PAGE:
As many speakers were young adults and participants in the convention themselves, a noteworthy characteristic of the sessions was that youth were being taught by youth. Debates were facilitated and moderated by peers, and the overall experience of the youth in the convention was being buttressed by their shared understandings with other youth. Other speakers at the convention ranged from Jain scholars including Chitrabhanuji and Presidents of regional Jain centers to young and adult professionals who have taken up the cause of teaching Jainism to their colleagues and younger Americans. Non-Jain speakers like Nimesh Patel, a South Asian hip hop singer and vice-president of an independent South Asian record label spoke to youth on the importance of passion and purpose and how to do what one loves. This diversity of leadership at the convention contributed greatly to an atmosphere of high scholarship and intelligence in addition to subject matter for discussion suitable to youth of all ages and interests.
Each evening of the convention culminated with a social event which all participants were encouraged to attend. The first evening featured the traditional Gujarati dances, Gaarba & Raas, at which all attendees donned Indian attire, and danced in concentric circles to a live performing band invited specially from India. A Dance Competition followed the next night, in which participants performed both group and solo acts before the convention attendees. The stand out performance of the evening was by Karmacy, a South Asian hip hop group featuring two Jain members whose bilingual songs seek to represent the everyday realities and philosophies of cross-cultured individuals. The final evening of the convention featured a series of social events, catering to both the teenage and JNF attendees. A speed dating game attracted almost 80 JNF participants, the semi-formal Bollywood Ball was a vibrant event with the assistance of a renowned New York South Asian DJ, and the after-hours lounge in the hotel lobby was packed with JNF youth exchanging last minute contact information and networking with each other.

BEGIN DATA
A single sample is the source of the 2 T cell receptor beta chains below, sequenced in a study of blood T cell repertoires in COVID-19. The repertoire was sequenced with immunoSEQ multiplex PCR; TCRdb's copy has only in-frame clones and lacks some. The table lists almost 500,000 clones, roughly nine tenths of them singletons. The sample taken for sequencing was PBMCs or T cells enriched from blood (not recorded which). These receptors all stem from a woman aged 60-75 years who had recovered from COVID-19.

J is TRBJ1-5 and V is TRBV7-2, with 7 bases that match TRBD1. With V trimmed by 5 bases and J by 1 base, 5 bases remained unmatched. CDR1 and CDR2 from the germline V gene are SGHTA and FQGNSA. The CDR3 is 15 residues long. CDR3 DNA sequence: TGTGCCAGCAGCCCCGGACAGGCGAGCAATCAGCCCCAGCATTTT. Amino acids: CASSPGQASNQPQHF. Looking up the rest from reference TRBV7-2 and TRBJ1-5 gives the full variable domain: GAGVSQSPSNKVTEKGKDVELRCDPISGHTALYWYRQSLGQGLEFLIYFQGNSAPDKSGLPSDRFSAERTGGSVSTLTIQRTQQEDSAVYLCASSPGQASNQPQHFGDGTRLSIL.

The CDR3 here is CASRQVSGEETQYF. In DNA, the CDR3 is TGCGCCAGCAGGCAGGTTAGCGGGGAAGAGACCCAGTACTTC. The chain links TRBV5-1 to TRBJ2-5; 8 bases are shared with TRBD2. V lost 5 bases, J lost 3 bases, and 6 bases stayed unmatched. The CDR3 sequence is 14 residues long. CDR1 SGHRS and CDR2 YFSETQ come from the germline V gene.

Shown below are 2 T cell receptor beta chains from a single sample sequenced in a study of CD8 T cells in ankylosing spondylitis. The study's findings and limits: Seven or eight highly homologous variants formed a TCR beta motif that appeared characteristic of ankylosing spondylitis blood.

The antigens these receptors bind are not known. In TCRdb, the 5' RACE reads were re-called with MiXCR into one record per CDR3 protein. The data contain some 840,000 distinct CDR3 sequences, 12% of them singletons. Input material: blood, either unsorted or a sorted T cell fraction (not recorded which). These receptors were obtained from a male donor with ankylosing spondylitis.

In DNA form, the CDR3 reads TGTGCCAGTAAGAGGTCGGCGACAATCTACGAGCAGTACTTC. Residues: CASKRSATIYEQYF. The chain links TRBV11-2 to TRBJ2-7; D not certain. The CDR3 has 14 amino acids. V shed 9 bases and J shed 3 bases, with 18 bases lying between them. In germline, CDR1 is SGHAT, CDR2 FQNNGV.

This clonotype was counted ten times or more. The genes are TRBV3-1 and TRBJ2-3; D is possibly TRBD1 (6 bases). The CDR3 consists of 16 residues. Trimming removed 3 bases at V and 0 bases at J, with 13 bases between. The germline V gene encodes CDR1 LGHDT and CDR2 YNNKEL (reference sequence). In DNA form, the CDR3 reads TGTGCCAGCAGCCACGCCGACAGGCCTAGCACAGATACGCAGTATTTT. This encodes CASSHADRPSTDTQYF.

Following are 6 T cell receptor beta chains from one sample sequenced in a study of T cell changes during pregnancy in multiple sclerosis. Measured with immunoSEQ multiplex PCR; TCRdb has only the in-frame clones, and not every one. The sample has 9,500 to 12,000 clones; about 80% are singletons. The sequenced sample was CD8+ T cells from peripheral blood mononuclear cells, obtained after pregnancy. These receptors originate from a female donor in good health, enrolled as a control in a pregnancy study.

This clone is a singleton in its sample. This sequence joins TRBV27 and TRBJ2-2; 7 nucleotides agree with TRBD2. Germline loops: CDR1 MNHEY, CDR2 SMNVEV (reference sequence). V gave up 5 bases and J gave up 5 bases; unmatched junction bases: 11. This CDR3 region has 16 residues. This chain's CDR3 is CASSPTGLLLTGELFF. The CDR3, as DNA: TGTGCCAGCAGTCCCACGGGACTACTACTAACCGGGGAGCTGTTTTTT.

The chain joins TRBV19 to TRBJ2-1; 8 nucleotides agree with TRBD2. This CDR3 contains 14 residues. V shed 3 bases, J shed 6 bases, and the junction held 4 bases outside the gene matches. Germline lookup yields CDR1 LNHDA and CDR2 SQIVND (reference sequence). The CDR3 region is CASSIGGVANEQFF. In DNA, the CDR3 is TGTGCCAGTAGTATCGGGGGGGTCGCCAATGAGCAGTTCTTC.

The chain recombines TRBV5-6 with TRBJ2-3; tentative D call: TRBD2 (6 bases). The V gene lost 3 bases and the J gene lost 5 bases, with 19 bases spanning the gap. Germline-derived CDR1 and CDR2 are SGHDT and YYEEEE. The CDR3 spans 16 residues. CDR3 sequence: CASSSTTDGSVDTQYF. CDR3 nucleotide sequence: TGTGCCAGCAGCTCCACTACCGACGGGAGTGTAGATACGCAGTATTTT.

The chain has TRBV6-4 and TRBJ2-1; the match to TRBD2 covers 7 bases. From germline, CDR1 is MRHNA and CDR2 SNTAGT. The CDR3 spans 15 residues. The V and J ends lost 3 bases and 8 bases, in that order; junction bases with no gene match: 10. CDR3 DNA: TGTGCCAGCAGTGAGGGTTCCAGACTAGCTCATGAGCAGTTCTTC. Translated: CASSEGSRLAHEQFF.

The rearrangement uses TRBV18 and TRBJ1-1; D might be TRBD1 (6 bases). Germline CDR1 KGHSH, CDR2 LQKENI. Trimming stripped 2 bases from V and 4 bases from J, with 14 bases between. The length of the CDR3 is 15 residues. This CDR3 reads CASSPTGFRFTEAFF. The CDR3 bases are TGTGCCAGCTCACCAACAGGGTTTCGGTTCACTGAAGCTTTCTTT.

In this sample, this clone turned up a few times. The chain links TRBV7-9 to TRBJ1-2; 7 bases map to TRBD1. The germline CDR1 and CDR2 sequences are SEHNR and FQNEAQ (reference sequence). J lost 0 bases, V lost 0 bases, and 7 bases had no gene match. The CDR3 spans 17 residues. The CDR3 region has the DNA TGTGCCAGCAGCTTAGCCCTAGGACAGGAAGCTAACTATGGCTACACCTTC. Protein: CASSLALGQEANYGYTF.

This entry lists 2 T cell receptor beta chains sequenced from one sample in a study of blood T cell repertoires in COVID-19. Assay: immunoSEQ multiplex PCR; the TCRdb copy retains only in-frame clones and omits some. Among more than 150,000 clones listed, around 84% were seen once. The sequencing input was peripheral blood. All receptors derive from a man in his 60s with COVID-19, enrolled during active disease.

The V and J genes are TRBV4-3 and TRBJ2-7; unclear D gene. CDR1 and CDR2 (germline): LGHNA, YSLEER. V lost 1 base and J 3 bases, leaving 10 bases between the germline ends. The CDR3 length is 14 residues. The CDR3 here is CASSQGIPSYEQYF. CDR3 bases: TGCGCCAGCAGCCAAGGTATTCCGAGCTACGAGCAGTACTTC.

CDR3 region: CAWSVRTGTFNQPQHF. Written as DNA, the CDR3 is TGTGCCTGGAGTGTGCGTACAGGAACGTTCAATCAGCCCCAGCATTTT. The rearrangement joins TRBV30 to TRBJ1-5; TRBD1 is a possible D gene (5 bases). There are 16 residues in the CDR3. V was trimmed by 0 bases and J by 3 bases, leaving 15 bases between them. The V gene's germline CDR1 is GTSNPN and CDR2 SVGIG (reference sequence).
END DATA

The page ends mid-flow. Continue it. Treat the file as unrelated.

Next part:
Intermixed with these formal events were a small number of recreational hours when youth could play outside, spend time in informal discussion with friends, or browse through the Convention Exposition. The Cruelty-Free Expo provided the national visibility of companies whose ideals and principles are in line with those of Jainism. Included in the Expo were representatives for the South Asian clothing line BadKarma, a Jain vegetarian cookbook vendor, and a bone marrow drive representative. The well-planned Expo served as a great source of information to the attendees that reached far beyond debate and discussion on the ideals of Jainism. Indeed, it provided a number of venues through which they could practice and live out their evolving cultural and religious practices in the modern world.
Jain Networking Forum
For the first time at a national convention, the Jain Networking Forum played a major role in the events and sessions of young adults ages 21-29. In addition to the regular sessions attended throughout the weekend, JNF participants had the opportunity to meet each other and network in novel ways through teambuilding exercises, career forums, and leadership seminars. Networking and leadership building within the young professional community was a primary goal this convention sought to nurture.
The first session every JNF participant attended was Networking Basics. This session was guided by Sarano Kelly, a successful entrepreneur turned inspirational leader who carries a message of directed attention and the power of presence to his leadership seminars. This forum set the stage for other JNF teambuilding and networking exercises that encouraged the development of social networking skills while consistently maintaining the values and upstanding character that Jainism demands.
Later in the weekend, a series of career panels were held for individuals, at any stage in their careers, to explore and find guidance from experienced Jain professionals. Panels were designated as Entrepreneurship, Moving up the Corporate Ladder, Law and Politics, Medicine: Choosing Your Speciality, and Non-Profit/Miscellaneous Careers. Some interesting questions included how to face racial and cultural discrimination in the workplace, and how to balance Jain values and professionalism with the aggressive demeanor required in a cut-throat business atmosphere. According to the YJA Executive Board, these Q&A sessions were opportunities for the young professionals to take advice from experienced elder Jains, and also to connect with their peers in a comfortable, non-competitive environment.